Out & About

| 17 Feb 2015 | 01:01

Friday, February 28

Experimenting with Watercolor

National Academy School, 5 East 89th Street

9:30 a.m. ? 6:30 p.m., $300

A one-day intensive watercolor workshop for students of all levels and artistic backgrounds. Under the guidance of a team of expert instructors, students will create a large-scale work in the water media of their choice, with diptychs or triptychs encouraged. At the end of the workshop, students will present their work in an impromptu exhibition and open studio.


Benjamin Hett on Burning the Reichstag

92Y, Lexington Avenue at 92nd St

12 p.m., $21

When the Reichstag (the German equivalent of the Capitol building) went up in flames in February 1933, Adolf Hitler was newly in power. He blamed the Communists and, in the name of security, gutted the German constitution, arrested thousands of people and set the Third Reich on its disastrous course. But did the Nazis set that fire? Historian Benjamin Hett challenges orthodoxy and recovers the true significance of the part the fire played in Hitler's rise to dictatorship.


Saturday, March 1

The LEGO Movie Building Event

Barnes & Noble 86th & Lexington Ave, 150 East 86th Street

2 p.m., Free

Join us on Saturday, March 1 for The LEGO Movie Building Event. Build a scene from the movie! For ages 4 and up. Space is limited. Please call or come in to the store to sign up.


Klara Kristalova, "Underworld"

Gallerie Perrotin, 909 Madison Ave.

10-6 p.m., Free

Klara Kristalova constructs a dark, odd, and yet familiar world. The characters that inhabit her universe are peculiar, alone, quiet, perhaps lost, as if they have just escaped from a cruel tale, waiting for a passer-by to stop and indicate the way. Made from glazed ceramics, Kristalova's figures carry a raw, vulnerable, human feel to them. Drawing from Nordic storytelling and traditional myths, Kristalova manages to convey basic human emotions such as fear, love, sadness and guilt, which emerge from her work like memories from our own childhood.


Sunday, March 2

Salon/Sanctuary Concerts

The Abigail Adams Smith Auditorium, 417 East 61st Street

6 p.m., $25-$100

Following last season's performance of Book I, the internationally acclaimed harpsichordist continues his exploration of The Well-Tempered Clavier with Book II.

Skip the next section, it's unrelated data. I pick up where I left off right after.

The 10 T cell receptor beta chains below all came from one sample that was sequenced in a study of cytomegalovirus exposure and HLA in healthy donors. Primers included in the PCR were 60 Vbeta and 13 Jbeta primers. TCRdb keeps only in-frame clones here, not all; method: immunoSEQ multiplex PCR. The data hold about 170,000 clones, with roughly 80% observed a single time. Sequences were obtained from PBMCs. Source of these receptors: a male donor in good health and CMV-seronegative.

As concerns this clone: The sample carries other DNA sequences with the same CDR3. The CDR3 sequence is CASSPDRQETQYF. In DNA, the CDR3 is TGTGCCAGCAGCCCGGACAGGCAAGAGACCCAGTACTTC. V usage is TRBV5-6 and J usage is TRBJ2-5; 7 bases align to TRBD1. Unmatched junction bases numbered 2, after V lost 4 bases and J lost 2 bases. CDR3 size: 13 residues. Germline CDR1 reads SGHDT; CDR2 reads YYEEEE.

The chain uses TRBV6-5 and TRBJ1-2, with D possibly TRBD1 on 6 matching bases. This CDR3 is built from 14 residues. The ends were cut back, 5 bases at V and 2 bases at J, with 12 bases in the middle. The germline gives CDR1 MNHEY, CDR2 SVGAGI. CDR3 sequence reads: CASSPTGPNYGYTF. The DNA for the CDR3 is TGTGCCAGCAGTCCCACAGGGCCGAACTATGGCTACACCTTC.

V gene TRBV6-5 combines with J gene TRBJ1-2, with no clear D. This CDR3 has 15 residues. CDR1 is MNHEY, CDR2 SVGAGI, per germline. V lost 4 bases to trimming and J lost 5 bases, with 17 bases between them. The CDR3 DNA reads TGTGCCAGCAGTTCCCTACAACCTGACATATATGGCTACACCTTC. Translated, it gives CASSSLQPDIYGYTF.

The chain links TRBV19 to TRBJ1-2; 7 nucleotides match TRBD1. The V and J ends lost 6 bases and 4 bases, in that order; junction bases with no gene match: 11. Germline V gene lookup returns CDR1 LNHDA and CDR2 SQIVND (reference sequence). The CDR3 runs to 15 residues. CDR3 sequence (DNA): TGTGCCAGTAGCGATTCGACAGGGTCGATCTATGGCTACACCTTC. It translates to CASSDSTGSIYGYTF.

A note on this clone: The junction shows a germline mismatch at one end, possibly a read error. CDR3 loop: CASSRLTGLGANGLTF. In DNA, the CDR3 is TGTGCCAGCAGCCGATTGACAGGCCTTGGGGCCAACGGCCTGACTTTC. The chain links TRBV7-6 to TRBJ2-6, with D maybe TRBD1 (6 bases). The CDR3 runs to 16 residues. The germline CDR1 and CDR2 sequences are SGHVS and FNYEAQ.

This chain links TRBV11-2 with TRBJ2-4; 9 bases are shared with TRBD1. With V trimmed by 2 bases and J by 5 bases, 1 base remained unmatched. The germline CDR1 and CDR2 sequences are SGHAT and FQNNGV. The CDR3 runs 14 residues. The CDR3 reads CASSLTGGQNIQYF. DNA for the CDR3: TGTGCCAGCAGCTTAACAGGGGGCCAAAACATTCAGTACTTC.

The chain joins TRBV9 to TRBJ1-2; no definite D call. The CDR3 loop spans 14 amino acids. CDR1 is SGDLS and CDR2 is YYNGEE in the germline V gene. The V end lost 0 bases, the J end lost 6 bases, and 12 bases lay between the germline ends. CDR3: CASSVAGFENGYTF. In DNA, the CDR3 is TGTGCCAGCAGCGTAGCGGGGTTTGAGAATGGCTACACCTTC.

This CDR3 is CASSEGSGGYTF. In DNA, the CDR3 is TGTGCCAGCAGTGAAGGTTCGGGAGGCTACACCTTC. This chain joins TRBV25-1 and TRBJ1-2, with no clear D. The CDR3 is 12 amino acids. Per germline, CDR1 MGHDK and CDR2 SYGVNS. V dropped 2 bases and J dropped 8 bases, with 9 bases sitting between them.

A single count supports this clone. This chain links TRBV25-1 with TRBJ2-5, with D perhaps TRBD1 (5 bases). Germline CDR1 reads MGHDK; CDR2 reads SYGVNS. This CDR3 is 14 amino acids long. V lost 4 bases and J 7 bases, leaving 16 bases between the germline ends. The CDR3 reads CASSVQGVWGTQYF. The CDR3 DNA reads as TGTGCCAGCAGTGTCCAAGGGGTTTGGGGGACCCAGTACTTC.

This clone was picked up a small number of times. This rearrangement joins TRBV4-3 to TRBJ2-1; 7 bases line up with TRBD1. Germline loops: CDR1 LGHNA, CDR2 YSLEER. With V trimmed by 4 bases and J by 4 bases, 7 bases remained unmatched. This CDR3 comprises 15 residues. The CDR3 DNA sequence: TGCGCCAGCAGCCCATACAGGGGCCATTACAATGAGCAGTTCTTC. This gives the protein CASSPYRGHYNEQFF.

Monday, March 3

19th Precinct Community Council Meeting

153 East 67th Street

7 p.m., Free

Members of the community are invited to meet their local precinct's police officers and speak about Upper East Side crime and quality of life concerns.

nyc.gov/nypd, 212-452-0613

Psychobiography with Dr. Gail Saltz: On Darwin with David Kohn, PhD

92Y, Lexington Avenue at 92nd St

12 p.m., $25

Did you know that for 21 years Darwin kept his theory of evolution secret? Learn more about this brilliant observer of nature and how he transformed our understanding of the living world, with David Kohn, the founder and director of the Darwin Manuscripts Project at the American Museum of Natural History.


Tuesday, March 4

Reading: The Bosnia List: A Memoir of War, Exile and Return

Barnes & Noble, 86th and Lexington Ave.

7:30 p.m., Free

The Bosnia List is an on-the-ground documentation of what life was like during the worst genocidal conflict in recent history. Trebincevic's memoir is a moving account of the ways that war and exile can continue to haunt its victims, and how one young man might be the inspiration for change and healing for generations to come.


Community Board 8 Street Life Committee Meeting

Marymount Manhattan College, 221 E. 71st St., Commons West

7 p.m., Free


Wednesday, March 3

2013 Discover Awards Finalists

86th & Lexington Ave,150 East 86th Street

7 p.m., Free

The finalists and winner of Barnes & Noble's 2013 Discover Great New Writers join us to discuss their truly fantastic works: NoViolet Bulawayo, Anthony Marra, Domenica Ruta, and Justin St.Germain.


Community Board 8 Transportation Committee Meeting

Memorial Sloan Kettering, 430 east 67th Street, Rm. 103

6:30 p.m., Free


Thursday, March 6

Anders Zorn: Sweden's Master Painter.

National Academy Museum, 1083 Fifth Avenue on 90th Street

11 a.m. - 6 p.m., $15

By the turn of the 20th century, the success of Anders Zorn (1860-1920) rivaled that of the most famous artists of his day, including John Singer Sargent. A virtuoso watercolorist, bravura painter, and etcher, Zorn had risen from humble beginnings in the Swedish countryside to travel the world, captivate American artists and politicians alike, and paint some of the most sought after portraits of America's Gilded Age.


Adaptations of "Carmen" and "The Telephone"

Talent Unlimited High School Of the Performing Arts, 300 East 68th Street (bwtn 1st and 2nd Avenues)

3:30 p.m., $12

The ballet and classical vocal studios of Talent Unlimited High School will be performing in original adaptations of George Bizet's "Carmen" and Gian Carl Menotti's "The Telephone."